Lake Schwansee; a serene spot with great views of the castles. Hohenschwangau town; a thriving tourist centre for the castles and the Pollatschlucht (Pollat Gorge) and bridge (latter is closed until July 2016 due to essential works).
The Meteorite at start of the ascent, before reaching Füssen.
Viewing point at the top of the Füssen Stations of the Cross
Füssen Heritage Museum The Füssen Heritage Museum is situated in the south-west wing of the former Benedictine Monastery of St Mang, which together with the Hohes Schloss, constitutes one of the main features of Füssen’s townscape. The former cells of the Benedictine monks house valuable works of art and archaeological finds from the over 1000-year history of this former abbey. http://www.fuessen.de/en/romantic-soul/the-fuessen-heritage-museum.html
The State Gallery in the Hohes Schloss; In the medieval complex of the Hohes Schloss, high above the town, a branch gallery of the Bavarian State Collections of Paintings was set up in 1931 and reopened in 1977. The great Knight’s Hall (Rittersaal) with its splendid carved wooden ceiling from the late 15th century is the setting for a collection of late gothic panel paintings and sculptures from the Swabian-Bavarian and Allgäu region. A large part of the holdings come from Prince von Oettingen-Wallerstein’s collection, which he once sold to the Bavarian king, Ludwig I. http://www.fuessen.de/en/romantic-soul/the-state-gallery-in-fuessen.html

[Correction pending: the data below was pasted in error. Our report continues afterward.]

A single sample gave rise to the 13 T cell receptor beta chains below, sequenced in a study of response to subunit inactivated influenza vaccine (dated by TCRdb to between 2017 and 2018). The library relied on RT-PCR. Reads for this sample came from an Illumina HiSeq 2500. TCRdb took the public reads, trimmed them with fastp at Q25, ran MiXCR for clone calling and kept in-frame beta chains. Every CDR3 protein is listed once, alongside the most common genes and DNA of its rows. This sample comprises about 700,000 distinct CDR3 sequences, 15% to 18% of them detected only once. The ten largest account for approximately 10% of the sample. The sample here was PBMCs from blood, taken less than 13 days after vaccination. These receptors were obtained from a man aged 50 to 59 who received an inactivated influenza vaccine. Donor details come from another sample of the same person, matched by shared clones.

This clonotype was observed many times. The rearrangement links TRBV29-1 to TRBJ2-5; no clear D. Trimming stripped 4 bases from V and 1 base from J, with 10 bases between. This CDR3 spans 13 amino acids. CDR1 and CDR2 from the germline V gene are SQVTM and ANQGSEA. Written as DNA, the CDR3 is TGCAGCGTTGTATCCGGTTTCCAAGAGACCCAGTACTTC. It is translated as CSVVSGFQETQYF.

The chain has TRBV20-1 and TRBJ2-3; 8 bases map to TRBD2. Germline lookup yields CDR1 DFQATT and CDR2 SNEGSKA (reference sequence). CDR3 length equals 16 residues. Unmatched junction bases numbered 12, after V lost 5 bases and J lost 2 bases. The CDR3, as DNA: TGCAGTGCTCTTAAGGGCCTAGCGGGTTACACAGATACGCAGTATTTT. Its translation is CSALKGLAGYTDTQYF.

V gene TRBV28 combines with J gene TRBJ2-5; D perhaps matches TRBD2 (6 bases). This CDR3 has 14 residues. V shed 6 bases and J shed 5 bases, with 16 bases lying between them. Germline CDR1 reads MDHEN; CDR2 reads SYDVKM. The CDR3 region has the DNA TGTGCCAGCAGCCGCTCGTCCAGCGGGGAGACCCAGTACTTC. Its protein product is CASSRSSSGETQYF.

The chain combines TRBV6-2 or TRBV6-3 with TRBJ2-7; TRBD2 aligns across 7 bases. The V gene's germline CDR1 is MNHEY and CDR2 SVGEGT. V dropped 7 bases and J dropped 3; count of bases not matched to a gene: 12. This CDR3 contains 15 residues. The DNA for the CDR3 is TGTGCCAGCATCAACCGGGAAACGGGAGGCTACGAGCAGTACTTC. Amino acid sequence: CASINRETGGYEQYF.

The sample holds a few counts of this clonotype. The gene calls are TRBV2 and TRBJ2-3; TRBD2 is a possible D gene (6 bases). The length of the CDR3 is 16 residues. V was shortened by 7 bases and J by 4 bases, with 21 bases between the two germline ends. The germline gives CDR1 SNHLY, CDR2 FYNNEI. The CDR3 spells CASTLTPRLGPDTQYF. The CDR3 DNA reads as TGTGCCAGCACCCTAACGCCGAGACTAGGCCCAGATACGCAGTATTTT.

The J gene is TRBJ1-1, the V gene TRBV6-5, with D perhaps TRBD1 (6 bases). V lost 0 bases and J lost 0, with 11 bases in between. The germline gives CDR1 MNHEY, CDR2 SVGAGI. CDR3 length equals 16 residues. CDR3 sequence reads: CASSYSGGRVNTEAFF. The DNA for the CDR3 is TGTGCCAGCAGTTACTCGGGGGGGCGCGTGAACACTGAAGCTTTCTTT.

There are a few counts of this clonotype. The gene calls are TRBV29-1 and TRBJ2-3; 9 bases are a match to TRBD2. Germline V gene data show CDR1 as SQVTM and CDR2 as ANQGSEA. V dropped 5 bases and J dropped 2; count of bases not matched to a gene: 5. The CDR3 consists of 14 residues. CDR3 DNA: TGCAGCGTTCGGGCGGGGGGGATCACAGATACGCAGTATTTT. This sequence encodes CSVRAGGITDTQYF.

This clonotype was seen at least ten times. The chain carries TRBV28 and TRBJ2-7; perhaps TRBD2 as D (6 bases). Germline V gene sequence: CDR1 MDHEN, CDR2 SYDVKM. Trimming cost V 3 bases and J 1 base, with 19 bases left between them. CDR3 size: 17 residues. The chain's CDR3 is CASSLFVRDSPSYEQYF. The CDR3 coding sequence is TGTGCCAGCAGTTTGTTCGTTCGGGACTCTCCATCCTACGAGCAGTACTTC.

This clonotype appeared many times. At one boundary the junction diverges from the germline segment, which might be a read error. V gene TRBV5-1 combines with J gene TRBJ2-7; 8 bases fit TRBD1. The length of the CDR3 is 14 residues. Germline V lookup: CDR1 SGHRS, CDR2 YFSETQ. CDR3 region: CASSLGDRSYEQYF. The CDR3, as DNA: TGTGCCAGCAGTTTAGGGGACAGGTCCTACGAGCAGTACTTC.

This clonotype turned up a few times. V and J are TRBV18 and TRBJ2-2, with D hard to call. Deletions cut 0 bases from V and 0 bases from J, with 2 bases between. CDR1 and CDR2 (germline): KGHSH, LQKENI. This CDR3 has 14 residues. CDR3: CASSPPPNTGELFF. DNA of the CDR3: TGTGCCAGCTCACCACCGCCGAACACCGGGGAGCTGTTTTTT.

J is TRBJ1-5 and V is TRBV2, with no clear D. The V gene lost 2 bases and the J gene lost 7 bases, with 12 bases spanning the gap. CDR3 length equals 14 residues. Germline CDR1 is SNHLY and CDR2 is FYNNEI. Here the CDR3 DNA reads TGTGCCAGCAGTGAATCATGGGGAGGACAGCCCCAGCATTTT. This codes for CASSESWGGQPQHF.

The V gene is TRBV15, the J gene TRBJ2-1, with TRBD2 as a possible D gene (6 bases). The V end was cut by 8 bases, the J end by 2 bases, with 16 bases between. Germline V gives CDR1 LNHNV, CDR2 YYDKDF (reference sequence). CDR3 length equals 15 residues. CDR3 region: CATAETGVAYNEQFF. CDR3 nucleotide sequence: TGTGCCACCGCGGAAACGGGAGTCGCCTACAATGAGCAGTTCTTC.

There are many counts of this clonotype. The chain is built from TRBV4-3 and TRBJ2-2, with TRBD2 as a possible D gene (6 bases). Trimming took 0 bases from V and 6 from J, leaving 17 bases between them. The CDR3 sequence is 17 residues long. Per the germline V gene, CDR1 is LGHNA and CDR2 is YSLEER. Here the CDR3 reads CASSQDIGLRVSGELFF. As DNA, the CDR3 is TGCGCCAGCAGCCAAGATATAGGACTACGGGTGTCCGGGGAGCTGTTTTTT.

Music Town Füssen In the history of European music Füssen acquired outstanding importance thanks to its lute- and violin-makers. Füssen is regarded as the cradle of lute-making on a commercial scale: in 1562 it was here that Europe's first lute-makers gild was founded. http://www.fuessen.de/en/romantic-soul/music-town-fuessen.html Füssen In the history of European music Füssen acquired outstanding importance thanks to its lute- and violin-makers. Füssen is regarded as the cradle of lute-making on a commercial scale: in 1562 it was here that Europe's first lute-makers gild was founded. http://www.fuessen.de/en/romantic-soul/music-town-fuessen.html